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Recent Headlines

The blame game: MDs say lawyers, insurers responsible for healthcare cost control

A majority of doctors abdicated “major responsibility” for reducing healthcare costs in a physician survey about cost control. They also expressed a lack of enthusiasm for eliminating fee-for-service payment models.

Neiman Center: Big data analytics key to sustainability, affordability

As healthcare delivery and payment systems are redesigned, providers are shouldering a greater share of risk. They also are presented with an opportunity to employ new models to deliver sustainable, cost-effective care and cost-effective access to imaging. By leveraging big data, imaging providers may meet these dual goals, according to the policy brief "Beyond Fee-For-Service: Emerging Payment Models in Radiology," issued by the Harvey L. Neiman Health Policy Institute.

USPSTF Transparency and Accountability Act draws support from AMIC, AUA

Rep. Marsha Blackburn (R-TN) has introduced the U.S. Preventive Services Task Force (USPSTF) Transparency and Accountability Act of 2013, calling for changes to the process by which USPSTF makes formal recommendations for preventive care services.

Medicare to remain solvent until 2026

The Medicare Trustees released its annual report May 31 and projected that the Medicare Hospital Insurance Trust fund will remain solvent two years longer than last year’s projection, or until 2026.

The $350M question: Does postprostatectomy IMRT deliver?

Use of IMRT to treat prostate cancer, which carries a reimbursement rate approximately 50 percent higher than conformal radiotherapy, skyrocketed from zero in 2000 to 82.1 percent in 2009 among postprostatectomy patients. Despite the swift uptake, IMRT may not provide morbidity benefits among these patients, according to a study published online May 20 in JAMA Internal Medicine.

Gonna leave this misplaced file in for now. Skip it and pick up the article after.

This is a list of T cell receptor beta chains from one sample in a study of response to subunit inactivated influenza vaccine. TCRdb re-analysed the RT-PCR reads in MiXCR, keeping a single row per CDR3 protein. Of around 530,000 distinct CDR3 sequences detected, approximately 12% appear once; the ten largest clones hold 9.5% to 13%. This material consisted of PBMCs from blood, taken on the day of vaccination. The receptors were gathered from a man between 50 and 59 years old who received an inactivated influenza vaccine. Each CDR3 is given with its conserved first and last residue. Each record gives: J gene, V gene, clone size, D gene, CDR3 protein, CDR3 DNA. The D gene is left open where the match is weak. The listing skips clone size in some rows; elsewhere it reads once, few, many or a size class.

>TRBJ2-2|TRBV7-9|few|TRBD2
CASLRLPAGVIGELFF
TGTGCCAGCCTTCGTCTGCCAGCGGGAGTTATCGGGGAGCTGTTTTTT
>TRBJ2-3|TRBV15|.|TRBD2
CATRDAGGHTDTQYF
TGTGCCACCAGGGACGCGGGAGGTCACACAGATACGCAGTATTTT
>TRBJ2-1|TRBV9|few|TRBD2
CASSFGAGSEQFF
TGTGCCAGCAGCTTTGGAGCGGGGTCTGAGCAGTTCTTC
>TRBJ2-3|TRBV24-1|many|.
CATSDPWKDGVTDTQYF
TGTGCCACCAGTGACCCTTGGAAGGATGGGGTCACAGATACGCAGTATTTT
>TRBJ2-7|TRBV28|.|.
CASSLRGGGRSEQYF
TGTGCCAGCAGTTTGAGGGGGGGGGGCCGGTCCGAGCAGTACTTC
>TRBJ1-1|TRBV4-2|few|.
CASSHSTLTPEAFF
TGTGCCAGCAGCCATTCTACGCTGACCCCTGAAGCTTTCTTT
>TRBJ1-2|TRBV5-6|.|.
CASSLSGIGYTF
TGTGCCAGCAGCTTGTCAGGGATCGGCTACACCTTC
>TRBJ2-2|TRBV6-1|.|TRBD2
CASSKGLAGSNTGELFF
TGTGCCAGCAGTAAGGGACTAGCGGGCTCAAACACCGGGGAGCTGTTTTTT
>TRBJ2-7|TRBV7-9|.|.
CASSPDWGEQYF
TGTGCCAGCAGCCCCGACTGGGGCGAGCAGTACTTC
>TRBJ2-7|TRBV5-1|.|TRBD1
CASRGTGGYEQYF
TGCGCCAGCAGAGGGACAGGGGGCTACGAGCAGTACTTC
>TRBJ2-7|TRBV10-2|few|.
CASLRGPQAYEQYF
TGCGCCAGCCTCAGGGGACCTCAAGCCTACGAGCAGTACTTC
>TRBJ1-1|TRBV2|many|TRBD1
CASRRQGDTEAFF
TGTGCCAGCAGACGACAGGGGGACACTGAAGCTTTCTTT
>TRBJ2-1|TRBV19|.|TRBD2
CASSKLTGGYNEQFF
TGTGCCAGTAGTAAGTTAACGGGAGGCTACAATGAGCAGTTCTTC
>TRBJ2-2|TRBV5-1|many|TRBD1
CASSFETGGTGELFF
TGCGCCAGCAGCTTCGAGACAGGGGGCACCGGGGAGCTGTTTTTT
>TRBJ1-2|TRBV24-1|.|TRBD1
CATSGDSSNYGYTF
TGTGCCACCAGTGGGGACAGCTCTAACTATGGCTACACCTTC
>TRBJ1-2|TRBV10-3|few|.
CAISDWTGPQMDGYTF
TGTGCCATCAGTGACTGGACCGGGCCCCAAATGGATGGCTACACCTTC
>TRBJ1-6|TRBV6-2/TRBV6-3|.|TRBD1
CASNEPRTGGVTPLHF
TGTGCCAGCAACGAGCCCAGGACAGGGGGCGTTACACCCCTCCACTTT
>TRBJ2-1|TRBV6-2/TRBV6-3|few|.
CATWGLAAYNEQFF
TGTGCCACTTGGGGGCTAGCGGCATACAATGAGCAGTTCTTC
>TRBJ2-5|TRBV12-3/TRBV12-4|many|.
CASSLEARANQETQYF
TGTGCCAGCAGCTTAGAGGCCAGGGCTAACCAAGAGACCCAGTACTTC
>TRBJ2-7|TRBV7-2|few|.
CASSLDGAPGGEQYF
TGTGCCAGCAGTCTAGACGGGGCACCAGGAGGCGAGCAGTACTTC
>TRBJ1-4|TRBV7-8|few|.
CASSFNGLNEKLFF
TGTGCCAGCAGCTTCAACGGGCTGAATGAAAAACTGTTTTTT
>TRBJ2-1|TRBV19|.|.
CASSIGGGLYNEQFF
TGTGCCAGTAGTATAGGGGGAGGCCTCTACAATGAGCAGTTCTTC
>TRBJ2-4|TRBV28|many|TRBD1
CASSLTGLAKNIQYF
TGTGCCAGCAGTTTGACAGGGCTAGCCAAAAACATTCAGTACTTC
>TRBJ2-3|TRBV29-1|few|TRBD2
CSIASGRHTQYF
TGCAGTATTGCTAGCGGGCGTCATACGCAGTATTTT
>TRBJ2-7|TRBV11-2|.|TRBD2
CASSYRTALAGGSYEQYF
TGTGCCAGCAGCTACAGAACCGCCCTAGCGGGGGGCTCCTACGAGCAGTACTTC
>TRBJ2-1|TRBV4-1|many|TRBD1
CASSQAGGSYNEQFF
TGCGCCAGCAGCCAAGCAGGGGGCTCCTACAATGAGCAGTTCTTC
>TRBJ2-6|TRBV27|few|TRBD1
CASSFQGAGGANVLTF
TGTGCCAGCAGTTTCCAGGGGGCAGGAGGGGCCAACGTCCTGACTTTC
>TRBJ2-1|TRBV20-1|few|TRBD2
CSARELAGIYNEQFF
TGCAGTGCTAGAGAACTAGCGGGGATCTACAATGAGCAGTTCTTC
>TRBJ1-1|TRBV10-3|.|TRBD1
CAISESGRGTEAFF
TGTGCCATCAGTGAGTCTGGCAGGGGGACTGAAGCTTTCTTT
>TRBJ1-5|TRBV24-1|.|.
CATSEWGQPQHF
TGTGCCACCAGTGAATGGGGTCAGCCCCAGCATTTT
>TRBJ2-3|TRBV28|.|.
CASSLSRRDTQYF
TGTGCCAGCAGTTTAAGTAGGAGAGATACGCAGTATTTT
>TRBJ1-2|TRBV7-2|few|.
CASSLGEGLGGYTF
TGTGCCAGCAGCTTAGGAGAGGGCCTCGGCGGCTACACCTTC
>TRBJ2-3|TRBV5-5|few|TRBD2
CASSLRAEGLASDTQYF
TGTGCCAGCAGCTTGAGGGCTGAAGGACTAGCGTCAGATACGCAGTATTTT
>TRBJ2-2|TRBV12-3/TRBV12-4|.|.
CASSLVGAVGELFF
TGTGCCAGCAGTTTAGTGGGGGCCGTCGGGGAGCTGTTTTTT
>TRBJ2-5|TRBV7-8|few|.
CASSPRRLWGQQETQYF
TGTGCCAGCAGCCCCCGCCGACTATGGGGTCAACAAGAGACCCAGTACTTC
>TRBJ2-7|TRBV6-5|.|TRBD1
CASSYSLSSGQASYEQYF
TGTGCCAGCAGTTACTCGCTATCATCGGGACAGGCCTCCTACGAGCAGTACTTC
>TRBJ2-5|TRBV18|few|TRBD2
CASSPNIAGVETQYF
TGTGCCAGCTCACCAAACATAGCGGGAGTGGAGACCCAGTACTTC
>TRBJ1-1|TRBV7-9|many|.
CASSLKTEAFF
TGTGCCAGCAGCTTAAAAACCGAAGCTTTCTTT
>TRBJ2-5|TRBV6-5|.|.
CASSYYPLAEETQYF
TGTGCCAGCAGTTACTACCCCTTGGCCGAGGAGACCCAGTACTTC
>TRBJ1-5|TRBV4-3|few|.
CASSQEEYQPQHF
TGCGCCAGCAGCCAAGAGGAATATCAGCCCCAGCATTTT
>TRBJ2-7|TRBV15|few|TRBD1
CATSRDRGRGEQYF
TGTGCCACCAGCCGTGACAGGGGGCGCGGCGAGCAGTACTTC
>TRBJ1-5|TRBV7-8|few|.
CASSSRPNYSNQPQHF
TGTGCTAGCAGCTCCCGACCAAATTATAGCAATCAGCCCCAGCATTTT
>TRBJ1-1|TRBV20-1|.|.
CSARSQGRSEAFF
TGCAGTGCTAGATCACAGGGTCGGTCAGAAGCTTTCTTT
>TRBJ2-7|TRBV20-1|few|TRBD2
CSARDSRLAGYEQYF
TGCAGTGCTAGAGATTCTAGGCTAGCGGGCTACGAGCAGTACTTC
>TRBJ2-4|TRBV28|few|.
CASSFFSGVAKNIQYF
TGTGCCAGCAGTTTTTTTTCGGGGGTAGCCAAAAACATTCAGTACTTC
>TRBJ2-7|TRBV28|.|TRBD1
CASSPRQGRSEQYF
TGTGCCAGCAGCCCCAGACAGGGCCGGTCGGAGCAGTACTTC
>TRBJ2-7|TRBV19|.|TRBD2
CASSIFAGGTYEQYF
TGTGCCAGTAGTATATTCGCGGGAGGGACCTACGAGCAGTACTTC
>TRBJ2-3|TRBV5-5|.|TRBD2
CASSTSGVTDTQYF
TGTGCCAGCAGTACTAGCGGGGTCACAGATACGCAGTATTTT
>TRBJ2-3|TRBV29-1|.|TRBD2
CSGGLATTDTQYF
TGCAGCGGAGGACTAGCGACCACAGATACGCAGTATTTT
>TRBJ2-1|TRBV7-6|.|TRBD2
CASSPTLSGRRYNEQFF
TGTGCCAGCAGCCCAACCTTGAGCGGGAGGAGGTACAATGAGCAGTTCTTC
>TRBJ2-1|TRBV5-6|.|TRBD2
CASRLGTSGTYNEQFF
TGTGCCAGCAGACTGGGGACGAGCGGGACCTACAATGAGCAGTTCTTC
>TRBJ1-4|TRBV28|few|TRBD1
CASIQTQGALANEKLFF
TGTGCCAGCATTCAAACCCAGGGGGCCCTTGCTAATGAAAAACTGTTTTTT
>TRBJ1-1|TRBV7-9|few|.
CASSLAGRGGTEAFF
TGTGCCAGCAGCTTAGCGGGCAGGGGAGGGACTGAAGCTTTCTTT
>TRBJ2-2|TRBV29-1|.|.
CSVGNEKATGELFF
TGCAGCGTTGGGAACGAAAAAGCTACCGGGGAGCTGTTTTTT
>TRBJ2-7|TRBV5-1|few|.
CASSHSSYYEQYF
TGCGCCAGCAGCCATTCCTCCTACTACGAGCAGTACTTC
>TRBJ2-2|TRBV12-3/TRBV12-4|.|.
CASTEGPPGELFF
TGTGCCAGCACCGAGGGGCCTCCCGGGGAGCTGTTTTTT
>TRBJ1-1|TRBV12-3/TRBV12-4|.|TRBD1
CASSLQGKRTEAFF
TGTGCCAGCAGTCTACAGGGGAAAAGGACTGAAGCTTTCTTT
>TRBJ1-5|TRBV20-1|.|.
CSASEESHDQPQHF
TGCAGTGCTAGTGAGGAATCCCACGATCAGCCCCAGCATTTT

Coverage with evidence development: The path forward

Coverage with evidence development, a provisional reimbursement strategy that provides coverage for promising new technologies under the condition that providers collect clinical data, has been touted as a strategy to boost clinical evidence and curb unnecessary healthcare costs. However, much room for improvement remains, and was outlined in a viewpoint published May 6 in JAMA Internal Medicine.

Diagnostic Imaging Services Access Protection Act introduced in Senate

Sen. Ben Cardin (D-Md.) and David Vitter (R-La.) have introduced the Diagnostic Imaging Services Access Protection Act (S. 623). The Senate bill corresponds with H.R. 846, recently introduced in the House of Representatives by Reps. Pete Olson (R-Tex.), Peter Roskam (R-Ill.), John Barrow (D-Ga.), Betty McCollum (D-Minn.), and currently cosponsored by 72 bipartisan members of Congress.

Lawmakers introduce colonoscopy coverage act

Sen. Ben Cardin (D-Md.) and Rep. Richard Neal (D-Mass.) have introduced the Supporting ColoRectal Examination and Education Now (SCREEN) Act (S. 608/H.R. 1320). The act would waive Medicare beneficiary cost-sharing for those colorectal cancer screenings where polyps are removed during colonoscopy.